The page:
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Avoiding MRSA Staph Infection - CDC Initiative

Posted by Jane Akre
Monday, September 08, 2008 10:28 PM EST
Category: On The Road, Major Medical, Protecting Your Family, In The Workplace
Tags: MRSA, Staph Infection, Public Health, Antibiotic Resistance, FDA and Prescription Drugs

CDC launched MRSA Education Initiative.

Part of September's School Safety Month 



IMAGE SOURCE: Wikimedia Commons/ MRSA staph infection/ author: U.S. government


The start of the school year generally means more colds as children exchange germs, viruses and bacteria including MRSA.

Officials in West Mifflin, Pennsylvania have confirmed a case of MRSA at an elementary school. The unidentified student is believed to have been infected outside of the school’s property.

The Pittsburgh area school district has put out a warning about MRSA to both parents and students after the drug-resistant infection hit an athletic area. The school building has been cleaned and disinfected.

The CDC today launched the  National MRSA Education Initiative, aimed a specific actions parents can take to protect themselves and their children from the bacteria.

The Initiative will educate through Web sites, fact sheets, brochures and radio and print ads, and outreach through churches, professional organization and school groups. It’s funded through the CDC Foundation and an educational grant from Pfizer.

MRSA stands for Methicillin-Resistant Staphylococcus aureus, a type of staph bacteria that is resistant to the antibiotic methicillin, which is in the class of antibiotics called beta-lactams, to which MRSA is also resistant.  

Staph is part of the multitude of bacteria that one can find anywhere. About one-third of the population has staph in the nose.

The difference with MRSA is it’s resistance to treatment. Staph only becomes a problem when it causes infection.  In all, the Centers for Disease Control and Prevention (CDC) estimates that more than 12 million skin infections are seen by doctors each year, half caused by MRSA.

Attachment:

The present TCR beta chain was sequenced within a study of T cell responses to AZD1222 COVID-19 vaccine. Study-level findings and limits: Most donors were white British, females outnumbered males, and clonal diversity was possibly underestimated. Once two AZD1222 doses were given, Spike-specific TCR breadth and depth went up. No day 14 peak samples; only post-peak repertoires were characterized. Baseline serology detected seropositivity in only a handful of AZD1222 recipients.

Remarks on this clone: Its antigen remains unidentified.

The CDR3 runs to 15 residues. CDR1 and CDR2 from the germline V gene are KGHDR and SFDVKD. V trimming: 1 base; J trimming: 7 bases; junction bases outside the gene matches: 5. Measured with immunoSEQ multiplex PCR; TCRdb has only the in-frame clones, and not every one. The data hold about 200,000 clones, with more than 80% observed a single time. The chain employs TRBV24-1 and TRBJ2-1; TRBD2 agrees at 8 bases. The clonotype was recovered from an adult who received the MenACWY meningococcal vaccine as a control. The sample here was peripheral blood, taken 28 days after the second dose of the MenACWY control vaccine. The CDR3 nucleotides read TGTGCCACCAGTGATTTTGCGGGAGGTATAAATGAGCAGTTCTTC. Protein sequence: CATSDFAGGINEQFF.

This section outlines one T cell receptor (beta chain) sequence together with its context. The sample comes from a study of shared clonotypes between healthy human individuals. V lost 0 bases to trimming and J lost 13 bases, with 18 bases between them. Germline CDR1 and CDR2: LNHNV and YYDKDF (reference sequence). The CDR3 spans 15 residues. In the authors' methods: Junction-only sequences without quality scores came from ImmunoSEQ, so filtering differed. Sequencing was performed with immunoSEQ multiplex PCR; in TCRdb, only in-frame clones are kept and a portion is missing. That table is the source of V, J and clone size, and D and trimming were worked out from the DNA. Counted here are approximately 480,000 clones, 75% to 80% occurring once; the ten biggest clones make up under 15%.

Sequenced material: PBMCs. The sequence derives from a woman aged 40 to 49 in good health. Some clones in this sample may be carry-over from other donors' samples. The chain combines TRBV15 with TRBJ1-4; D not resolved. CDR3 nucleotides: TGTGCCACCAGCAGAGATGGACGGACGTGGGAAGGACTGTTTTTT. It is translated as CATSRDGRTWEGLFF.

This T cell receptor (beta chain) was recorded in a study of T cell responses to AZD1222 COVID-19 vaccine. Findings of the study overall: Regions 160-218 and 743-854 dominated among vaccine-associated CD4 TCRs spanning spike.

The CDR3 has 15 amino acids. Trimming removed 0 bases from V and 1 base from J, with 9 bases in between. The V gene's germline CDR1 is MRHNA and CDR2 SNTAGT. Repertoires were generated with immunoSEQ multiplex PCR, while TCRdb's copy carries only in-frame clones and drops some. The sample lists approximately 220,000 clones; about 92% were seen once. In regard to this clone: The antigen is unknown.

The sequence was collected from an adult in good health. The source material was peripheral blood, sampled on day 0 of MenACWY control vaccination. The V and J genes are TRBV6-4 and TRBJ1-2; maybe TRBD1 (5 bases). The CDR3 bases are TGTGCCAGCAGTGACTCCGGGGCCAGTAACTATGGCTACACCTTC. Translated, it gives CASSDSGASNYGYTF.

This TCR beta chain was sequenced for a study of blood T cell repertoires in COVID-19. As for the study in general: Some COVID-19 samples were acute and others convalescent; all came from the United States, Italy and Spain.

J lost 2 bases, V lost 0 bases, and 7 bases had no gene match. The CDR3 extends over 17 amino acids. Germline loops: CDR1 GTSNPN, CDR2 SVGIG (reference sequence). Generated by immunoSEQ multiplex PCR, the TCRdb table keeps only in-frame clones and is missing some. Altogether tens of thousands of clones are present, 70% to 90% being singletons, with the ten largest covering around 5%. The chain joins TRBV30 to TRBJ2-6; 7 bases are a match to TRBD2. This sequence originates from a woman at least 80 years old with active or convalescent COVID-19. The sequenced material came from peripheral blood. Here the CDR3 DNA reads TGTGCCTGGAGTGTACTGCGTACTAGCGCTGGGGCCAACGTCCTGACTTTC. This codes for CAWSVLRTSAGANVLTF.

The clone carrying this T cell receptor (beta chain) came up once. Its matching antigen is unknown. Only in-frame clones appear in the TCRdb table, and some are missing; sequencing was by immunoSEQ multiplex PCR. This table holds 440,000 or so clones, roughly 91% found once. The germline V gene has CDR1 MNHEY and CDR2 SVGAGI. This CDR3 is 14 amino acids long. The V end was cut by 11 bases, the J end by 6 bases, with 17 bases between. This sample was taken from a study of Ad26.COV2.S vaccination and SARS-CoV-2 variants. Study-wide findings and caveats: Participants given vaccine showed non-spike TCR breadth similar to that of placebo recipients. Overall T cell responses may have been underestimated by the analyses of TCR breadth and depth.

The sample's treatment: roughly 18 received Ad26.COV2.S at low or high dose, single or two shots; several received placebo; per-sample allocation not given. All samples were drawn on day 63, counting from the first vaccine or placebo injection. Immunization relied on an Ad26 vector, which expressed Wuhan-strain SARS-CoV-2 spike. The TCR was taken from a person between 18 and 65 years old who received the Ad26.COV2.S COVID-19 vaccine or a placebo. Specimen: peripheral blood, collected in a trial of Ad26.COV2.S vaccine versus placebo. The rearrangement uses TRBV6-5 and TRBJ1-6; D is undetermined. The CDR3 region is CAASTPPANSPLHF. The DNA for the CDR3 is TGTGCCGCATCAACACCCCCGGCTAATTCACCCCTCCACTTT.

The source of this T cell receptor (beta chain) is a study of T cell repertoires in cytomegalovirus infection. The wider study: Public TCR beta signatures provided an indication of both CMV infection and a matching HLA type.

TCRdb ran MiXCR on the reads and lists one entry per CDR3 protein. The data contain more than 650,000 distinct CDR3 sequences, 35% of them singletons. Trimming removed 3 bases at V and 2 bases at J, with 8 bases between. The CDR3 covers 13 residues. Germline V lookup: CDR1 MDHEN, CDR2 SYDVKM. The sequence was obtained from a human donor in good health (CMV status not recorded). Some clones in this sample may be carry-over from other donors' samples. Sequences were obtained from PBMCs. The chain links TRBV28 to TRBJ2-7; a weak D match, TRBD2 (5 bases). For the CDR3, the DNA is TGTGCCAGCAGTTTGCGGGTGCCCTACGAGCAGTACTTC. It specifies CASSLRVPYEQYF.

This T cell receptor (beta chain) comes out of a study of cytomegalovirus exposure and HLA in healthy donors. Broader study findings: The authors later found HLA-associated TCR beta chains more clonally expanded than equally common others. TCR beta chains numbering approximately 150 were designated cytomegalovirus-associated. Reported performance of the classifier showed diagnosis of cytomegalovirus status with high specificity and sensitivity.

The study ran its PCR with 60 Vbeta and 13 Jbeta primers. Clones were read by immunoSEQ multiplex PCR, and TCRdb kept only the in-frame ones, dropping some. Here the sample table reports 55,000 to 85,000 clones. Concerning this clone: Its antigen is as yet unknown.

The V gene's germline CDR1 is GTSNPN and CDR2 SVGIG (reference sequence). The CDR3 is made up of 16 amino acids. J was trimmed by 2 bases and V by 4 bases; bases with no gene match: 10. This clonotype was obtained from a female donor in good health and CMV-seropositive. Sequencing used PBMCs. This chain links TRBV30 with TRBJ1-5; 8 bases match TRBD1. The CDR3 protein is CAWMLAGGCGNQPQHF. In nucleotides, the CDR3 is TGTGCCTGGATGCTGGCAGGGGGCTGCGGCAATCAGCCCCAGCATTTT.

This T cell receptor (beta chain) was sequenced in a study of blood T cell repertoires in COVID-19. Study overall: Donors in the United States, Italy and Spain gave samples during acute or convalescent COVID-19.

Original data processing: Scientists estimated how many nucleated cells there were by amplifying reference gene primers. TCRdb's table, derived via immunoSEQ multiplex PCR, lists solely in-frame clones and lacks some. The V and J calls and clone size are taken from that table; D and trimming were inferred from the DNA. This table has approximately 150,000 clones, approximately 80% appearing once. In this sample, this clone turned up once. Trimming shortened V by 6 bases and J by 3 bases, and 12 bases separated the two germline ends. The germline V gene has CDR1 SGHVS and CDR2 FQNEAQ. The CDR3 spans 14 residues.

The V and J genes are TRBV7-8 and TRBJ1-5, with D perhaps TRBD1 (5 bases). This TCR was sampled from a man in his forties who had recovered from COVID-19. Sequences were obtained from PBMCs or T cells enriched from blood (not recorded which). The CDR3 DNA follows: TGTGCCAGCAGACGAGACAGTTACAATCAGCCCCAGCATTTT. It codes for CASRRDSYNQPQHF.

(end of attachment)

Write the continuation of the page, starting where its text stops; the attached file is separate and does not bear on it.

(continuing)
Most of us are never infected by staph, but some people, especially the weak or ill, the infections can be serious. Because MRSA has evolved to fight antibiotics it’s often called a “super bug”.

Washing hands is a good preventative as staph is spread through casual contact and contaminated objects.  MRSA can be acquired in the hospital, a health care setting (hospital acquired or HA-MRSA). Increasingly it’s being found outside of hospitals such as among military recruits, children, Alaskan Native, Native Americans, prisoners and in a gym where sweat and close contact make its transmission more likely. 

These are called community-based methicillin-resistant Staphylococcus aureus (CA-MRSA).  The spread of MRSA is made worse by skin-to-skin contact, openings in the skin such as cuts or abrasions, contaminated items and surfaces, crowded living conditions and poor hygiene.  MRSA tends to recur or return after it is cured.

Look for a boil or something that looks like an infected spider bite. Doctors often prescribe other antibiotics hoping they will work. Sulfa drugs are the antibiotic of choice, if the patient is not allergic to them.  Soaking the infection also helps get it under control.   It’s important not to delay in getting a culture of anything that looks like a suspicious skin infection.  

Patients will be asked to wash their hands thoroughly and frequently with an antibacterial soap called chlorhexidine (Hibiclens) to reduce the amount of MRSA on the skin.

For students, cuts and wounds need to be covered with bandages completely. Patients should not share towels, washcloths, clothing or any other items that have had contact with the skin.

Disinfectants should be used frequently to wipe surfaces touched by the student, including desk tops, countertops, door knows and light switches.  Bleach is a cleaning solution that kills bacteria including MRSA.

The CDC says it is not necessary to close schools because of a MRSA infection in a student since washing hands and covering the infection are effective.

Unless directed by a physician, it is not necessary for a child with MRSA to stay home from school. Participation in athletics may depend on whether the wound has any drainage which could contact other students.

According the CDC, drug resistance is increasing dramatically.

In the U.S. the percentage of all drug-resistant staph, including MRSA increased from two to 63 percent over the last decade. # 

1 Comment

Anonymous User
Posted by lissette
Tuesday, September 09, 2008 5:51 PM EST

EWWWWWW! Dhats nastyyyy!

Comments for this article are closed.

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